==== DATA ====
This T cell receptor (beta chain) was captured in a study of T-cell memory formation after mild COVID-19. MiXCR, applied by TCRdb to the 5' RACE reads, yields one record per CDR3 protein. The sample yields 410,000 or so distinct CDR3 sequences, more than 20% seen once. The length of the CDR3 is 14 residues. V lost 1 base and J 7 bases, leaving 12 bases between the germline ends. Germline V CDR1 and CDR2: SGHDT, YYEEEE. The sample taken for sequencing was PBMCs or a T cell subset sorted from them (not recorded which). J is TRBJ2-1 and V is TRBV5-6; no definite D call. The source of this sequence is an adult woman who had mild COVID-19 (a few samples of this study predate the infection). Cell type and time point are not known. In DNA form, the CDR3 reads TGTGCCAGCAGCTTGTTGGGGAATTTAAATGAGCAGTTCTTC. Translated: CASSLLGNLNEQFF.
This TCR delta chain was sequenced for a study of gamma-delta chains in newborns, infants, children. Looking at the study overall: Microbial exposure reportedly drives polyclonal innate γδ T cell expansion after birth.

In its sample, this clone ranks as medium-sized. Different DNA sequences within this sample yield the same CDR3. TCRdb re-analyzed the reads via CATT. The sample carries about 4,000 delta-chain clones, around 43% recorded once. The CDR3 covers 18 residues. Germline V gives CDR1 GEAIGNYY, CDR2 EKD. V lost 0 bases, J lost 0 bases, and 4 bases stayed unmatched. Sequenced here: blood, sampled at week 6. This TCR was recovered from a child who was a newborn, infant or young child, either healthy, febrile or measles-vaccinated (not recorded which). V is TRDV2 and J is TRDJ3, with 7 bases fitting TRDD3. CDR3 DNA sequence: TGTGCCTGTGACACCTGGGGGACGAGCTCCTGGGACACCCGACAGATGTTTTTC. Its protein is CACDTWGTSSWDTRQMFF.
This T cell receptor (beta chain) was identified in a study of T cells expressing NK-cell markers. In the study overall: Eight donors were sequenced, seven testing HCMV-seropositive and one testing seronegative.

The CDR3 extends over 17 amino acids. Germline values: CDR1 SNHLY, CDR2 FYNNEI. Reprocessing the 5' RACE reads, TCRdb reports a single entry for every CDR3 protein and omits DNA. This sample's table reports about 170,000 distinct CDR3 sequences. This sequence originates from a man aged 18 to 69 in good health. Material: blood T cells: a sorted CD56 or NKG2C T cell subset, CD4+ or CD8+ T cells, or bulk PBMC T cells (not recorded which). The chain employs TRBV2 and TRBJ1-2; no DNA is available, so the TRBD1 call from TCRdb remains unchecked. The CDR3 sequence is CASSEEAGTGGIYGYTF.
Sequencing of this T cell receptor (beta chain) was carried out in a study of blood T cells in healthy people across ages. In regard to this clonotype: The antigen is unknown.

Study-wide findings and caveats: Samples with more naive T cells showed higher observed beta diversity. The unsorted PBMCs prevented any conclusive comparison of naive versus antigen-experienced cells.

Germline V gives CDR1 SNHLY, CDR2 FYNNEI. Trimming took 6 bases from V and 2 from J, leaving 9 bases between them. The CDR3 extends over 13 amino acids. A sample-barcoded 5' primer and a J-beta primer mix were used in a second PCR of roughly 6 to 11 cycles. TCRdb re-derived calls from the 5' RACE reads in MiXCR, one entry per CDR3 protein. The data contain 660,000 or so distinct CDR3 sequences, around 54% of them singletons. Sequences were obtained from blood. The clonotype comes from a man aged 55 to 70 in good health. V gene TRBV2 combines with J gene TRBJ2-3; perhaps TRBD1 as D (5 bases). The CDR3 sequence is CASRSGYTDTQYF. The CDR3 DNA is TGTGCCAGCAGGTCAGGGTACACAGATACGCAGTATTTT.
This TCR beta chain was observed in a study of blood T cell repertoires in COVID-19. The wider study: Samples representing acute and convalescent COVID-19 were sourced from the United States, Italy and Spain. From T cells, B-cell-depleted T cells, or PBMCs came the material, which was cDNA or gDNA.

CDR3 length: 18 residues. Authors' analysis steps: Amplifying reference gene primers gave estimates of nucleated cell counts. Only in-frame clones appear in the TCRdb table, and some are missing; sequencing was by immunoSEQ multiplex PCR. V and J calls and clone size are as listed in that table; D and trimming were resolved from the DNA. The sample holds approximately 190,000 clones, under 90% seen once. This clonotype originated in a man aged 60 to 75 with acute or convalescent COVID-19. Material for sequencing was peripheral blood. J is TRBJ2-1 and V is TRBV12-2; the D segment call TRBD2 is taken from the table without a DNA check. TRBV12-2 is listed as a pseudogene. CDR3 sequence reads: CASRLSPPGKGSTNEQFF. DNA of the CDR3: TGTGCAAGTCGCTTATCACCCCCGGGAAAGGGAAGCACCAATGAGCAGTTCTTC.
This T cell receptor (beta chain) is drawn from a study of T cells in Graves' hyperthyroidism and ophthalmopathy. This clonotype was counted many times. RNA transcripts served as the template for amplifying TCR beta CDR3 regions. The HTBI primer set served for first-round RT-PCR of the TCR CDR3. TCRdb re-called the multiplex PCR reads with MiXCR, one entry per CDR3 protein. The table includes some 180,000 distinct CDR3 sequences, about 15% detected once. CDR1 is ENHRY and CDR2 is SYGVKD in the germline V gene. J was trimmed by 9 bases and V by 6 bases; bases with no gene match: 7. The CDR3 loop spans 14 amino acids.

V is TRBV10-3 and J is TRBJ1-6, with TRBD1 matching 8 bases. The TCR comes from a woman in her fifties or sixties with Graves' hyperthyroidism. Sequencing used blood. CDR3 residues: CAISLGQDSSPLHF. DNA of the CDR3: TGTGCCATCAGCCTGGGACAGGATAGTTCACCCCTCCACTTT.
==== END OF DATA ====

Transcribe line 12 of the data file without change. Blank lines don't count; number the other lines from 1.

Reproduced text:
V is TRBV10-3 and J is TRBJ1-6, with TRBD1 matching 8 bases. The TCR comes from a woman in her fifties or sixties with Graves' hyperthyroidism. Sequencing used blood. CDR3 residues: CAISLGQDSSPLHF. DNA of the CDR3: TGTGCCATCAGCCTGGGACAGGATAGTTCACCCCTCCACTTT.